The Fresh Loaf

News & Information for Amateur Bakers and Artisan Bread Enthusiasts

ABin5

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fischflosse's picture

Bread troubleshooting, crumb & shape-related (ABin5 recipe)

December 30, 2012 - 3:14pm -- fischflosse
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Hi all,

New here and a newbie baker. I've been browsing the site for a while and it's been very informative. I'm hoping I could also get a few tips on how to improve my bread. I'm using the basic recipe from Artisan Bread in 5 Minutes a Day. My initial ingredients were:

870g white flour (bleached, that's what I had at hand)

628g water (I went for 72% based on an interview I saw here with the authors)

1tbsp salt

1 1/2 packets active dry yeast

Sylviambt's picture

Artisan Bread in five minutes - no oven spring - help

May 26, 2012 - 4:35am -- Sylviambt

Hi all,

I finally decided to try out recipes from ArtisanBread in 5 Minutes and have been tremendously disappointed. (I routinely make 2-4 loaves/wk from either Hamelman's Techniques or Reinhart's BBA.) Although I follow the directions, I must be doing something wrong because I get no oven spring. How long is everyone else letting loaves rise before baking? Your thoughts would be appreciated.

Sylvia

raisdbywolvz's picture
raisdbywolvz

kalamata olive bread and pain d'epi

This is from yesterday's baking session using the Artisan Bread in 5 Minutes recipes -- an epi and 2 small loaves of olive bread using some totally delicious kalamata olives I had to scour the city to find. What's wrong with these grocers? The dough for the olive bread was 11 days old. Great oven spring!

First, the olive bread. I made a loaf on Tuesday following the directions in the book (roll out the dough, cover with olives, roll up like a jelly roll, then form into a ball). Well, the forming into a ball part did a job on the olives, and when the bread was baked, there were olives on the top and on one side and that was it. The rest of the loaf, probably 90 to 95% of it, was just bread. In making it the second time, I stopped after rolling it up like a jelly roll, and just tucked the ends under and baked it on parchment paper. Big difference. The olives went all the way through it and it was delicious and beautiful.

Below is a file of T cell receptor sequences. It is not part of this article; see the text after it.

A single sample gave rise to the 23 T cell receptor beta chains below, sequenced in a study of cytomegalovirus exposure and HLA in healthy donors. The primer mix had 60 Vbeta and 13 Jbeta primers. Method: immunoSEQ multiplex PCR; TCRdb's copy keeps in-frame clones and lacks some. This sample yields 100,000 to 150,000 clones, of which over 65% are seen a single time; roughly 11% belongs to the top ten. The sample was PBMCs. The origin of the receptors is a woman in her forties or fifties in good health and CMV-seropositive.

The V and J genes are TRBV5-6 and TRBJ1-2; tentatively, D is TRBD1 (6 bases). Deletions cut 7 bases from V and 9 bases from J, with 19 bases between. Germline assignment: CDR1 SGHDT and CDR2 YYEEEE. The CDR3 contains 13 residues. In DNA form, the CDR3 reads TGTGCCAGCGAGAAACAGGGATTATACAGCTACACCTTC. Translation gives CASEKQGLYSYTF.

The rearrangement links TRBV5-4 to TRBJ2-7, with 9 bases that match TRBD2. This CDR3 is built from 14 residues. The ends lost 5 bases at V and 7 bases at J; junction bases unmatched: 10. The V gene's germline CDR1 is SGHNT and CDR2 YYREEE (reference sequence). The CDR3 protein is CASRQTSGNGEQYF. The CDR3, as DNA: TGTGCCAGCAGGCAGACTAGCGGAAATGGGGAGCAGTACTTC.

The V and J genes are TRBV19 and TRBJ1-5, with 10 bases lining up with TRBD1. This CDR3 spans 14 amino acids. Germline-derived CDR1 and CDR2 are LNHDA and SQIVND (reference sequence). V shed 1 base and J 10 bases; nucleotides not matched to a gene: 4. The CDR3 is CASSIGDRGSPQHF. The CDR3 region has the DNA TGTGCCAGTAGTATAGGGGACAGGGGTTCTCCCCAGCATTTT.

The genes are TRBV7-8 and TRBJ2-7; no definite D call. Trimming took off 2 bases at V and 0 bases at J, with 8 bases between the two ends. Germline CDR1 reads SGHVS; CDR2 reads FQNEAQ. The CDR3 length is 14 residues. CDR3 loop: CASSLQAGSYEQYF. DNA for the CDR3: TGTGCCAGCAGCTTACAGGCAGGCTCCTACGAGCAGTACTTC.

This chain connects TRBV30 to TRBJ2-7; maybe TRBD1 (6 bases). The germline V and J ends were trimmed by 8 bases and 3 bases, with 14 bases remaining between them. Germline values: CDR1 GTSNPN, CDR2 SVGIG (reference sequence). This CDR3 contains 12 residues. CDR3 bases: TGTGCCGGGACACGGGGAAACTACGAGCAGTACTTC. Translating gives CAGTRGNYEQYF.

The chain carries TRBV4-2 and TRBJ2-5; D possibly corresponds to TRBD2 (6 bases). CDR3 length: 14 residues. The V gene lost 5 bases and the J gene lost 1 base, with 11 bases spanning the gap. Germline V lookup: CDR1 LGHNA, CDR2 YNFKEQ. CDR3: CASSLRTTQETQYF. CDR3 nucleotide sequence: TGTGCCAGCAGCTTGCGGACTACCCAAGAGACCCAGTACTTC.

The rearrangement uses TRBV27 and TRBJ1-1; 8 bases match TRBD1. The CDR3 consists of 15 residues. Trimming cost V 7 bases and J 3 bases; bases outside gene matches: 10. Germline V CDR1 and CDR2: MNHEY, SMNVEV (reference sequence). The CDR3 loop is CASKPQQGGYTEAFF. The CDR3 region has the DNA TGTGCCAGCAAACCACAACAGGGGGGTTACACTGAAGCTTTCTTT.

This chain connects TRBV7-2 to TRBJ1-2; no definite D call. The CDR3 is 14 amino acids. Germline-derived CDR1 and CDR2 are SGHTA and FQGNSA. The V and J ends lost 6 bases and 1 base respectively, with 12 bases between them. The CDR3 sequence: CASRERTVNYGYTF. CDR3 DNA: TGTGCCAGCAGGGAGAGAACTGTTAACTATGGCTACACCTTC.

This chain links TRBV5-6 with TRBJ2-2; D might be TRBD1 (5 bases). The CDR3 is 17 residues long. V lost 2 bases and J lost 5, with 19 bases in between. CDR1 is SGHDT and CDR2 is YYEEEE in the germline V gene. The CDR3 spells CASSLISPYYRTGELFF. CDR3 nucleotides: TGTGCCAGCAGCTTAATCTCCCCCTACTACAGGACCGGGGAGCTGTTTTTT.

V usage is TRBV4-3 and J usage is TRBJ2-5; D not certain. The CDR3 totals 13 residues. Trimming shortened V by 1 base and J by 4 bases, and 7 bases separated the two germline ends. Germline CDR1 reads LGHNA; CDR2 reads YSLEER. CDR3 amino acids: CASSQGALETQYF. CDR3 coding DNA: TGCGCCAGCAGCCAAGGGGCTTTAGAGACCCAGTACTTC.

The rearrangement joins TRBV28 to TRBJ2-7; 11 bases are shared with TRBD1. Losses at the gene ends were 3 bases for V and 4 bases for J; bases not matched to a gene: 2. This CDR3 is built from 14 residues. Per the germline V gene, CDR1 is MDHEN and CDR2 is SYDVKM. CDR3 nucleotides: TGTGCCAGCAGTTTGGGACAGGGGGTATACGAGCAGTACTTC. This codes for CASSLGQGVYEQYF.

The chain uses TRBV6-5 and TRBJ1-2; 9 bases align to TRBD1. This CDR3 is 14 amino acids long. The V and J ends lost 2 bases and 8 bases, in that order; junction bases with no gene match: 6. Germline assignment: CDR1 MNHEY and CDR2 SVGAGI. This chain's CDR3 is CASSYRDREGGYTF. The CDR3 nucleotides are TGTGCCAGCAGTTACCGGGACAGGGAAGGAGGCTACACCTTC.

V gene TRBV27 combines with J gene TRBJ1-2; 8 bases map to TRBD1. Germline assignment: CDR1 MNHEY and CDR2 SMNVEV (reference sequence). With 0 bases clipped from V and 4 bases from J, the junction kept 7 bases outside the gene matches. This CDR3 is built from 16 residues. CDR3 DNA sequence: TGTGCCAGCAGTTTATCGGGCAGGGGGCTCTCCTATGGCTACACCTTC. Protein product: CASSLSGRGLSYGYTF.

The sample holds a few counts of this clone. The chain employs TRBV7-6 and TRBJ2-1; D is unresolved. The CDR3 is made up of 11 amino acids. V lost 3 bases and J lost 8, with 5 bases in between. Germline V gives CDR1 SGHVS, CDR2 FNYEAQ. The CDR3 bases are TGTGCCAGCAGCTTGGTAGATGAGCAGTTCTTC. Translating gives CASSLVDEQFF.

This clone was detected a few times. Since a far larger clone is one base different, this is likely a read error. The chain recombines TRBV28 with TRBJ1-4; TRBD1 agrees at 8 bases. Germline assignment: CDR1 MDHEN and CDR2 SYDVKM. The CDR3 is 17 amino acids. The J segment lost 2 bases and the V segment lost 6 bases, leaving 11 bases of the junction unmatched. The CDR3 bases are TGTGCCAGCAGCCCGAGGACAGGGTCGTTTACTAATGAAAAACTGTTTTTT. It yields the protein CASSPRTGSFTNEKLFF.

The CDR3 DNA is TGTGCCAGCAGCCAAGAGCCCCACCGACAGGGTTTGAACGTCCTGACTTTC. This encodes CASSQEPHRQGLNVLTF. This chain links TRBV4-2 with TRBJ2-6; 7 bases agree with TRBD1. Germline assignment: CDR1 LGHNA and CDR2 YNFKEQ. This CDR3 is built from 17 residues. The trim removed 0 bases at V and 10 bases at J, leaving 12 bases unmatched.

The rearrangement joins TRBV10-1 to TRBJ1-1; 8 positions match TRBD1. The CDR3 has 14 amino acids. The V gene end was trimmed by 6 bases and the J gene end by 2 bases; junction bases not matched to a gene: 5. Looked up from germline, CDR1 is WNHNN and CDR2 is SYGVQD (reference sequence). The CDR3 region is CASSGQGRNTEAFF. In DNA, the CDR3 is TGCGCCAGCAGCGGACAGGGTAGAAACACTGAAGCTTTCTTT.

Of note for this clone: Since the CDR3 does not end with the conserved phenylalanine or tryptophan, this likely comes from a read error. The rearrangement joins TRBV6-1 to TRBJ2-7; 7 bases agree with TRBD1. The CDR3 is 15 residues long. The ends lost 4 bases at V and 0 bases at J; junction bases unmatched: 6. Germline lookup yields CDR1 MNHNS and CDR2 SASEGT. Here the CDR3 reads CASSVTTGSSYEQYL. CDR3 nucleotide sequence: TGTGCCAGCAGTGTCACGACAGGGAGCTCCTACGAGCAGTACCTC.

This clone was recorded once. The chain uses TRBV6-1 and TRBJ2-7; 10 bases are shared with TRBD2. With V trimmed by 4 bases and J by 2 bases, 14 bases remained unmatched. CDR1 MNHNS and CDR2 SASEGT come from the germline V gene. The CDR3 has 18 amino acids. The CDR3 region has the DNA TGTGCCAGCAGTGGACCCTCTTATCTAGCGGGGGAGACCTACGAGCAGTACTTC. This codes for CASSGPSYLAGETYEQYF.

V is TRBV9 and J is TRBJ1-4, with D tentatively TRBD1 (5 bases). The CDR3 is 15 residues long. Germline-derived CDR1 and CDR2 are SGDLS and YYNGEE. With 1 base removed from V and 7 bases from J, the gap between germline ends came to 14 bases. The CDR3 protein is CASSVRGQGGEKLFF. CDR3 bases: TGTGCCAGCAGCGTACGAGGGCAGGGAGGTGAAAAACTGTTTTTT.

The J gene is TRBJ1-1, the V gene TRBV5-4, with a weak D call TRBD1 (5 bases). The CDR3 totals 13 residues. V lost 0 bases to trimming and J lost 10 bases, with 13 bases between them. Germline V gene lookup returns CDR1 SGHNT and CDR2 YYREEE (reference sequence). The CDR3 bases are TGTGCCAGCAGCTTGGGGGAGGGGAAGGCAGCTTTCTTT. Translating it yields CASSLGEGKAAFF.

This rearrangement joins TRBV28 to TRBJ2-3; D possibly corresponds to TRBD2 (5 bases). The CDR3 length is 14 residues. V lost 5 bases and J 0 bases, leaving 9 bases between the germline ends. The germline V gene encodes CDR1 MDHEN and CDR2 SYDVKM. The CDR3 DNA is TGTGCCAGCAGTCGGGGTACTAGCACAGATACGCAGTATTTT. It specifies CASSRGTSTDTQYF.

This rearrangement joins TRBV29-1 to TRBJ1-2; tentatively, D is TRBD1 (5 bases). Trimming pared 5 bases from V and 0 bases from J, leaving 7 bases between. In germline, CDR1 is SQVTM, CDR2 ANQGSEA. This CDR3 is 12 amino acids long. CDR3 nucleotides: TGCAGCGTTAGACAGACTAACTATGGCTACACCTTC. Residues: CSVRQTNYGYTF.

This was my second attempt at an epi. The first one had a very hard crust and had to be cut apart. On this one, I brushed olive oil liberally on the loaf just prior to cutting and baking, and the crust came out thin and crispy, but not so "crusty", if that makes sense. In other words, when you bite into it, the crust doesn't go everywhere. The pieces pulled apart beautifully. I'm actually looking for an even softer crust for that "pull-apart-roll" feel. While my friends are enjoying the crispy crusts, they still want what they want, and I can see their logic, especially in this bread.

I have to be careful now that I have the large pastry board. It's larger than my oven stone. I almost overshot the stone when making the epi. It hung over the stone about 1/2 an inch on each end, but the parchment paper held it up ok.

Picked up a yard of cotton canvas at the store the other day. A friend with a sewing machine cut it into two nice couche-sized pieces and hemmed them up on the edges. Today I'll run them through the washer and dryer, then flour them and see how much fun they are to use. Total cost for 2 couches, $4.74 plus tax. Nice. Methinks my friend with a sewing machine could use a beautiful loaf of bread for her efforts.

 

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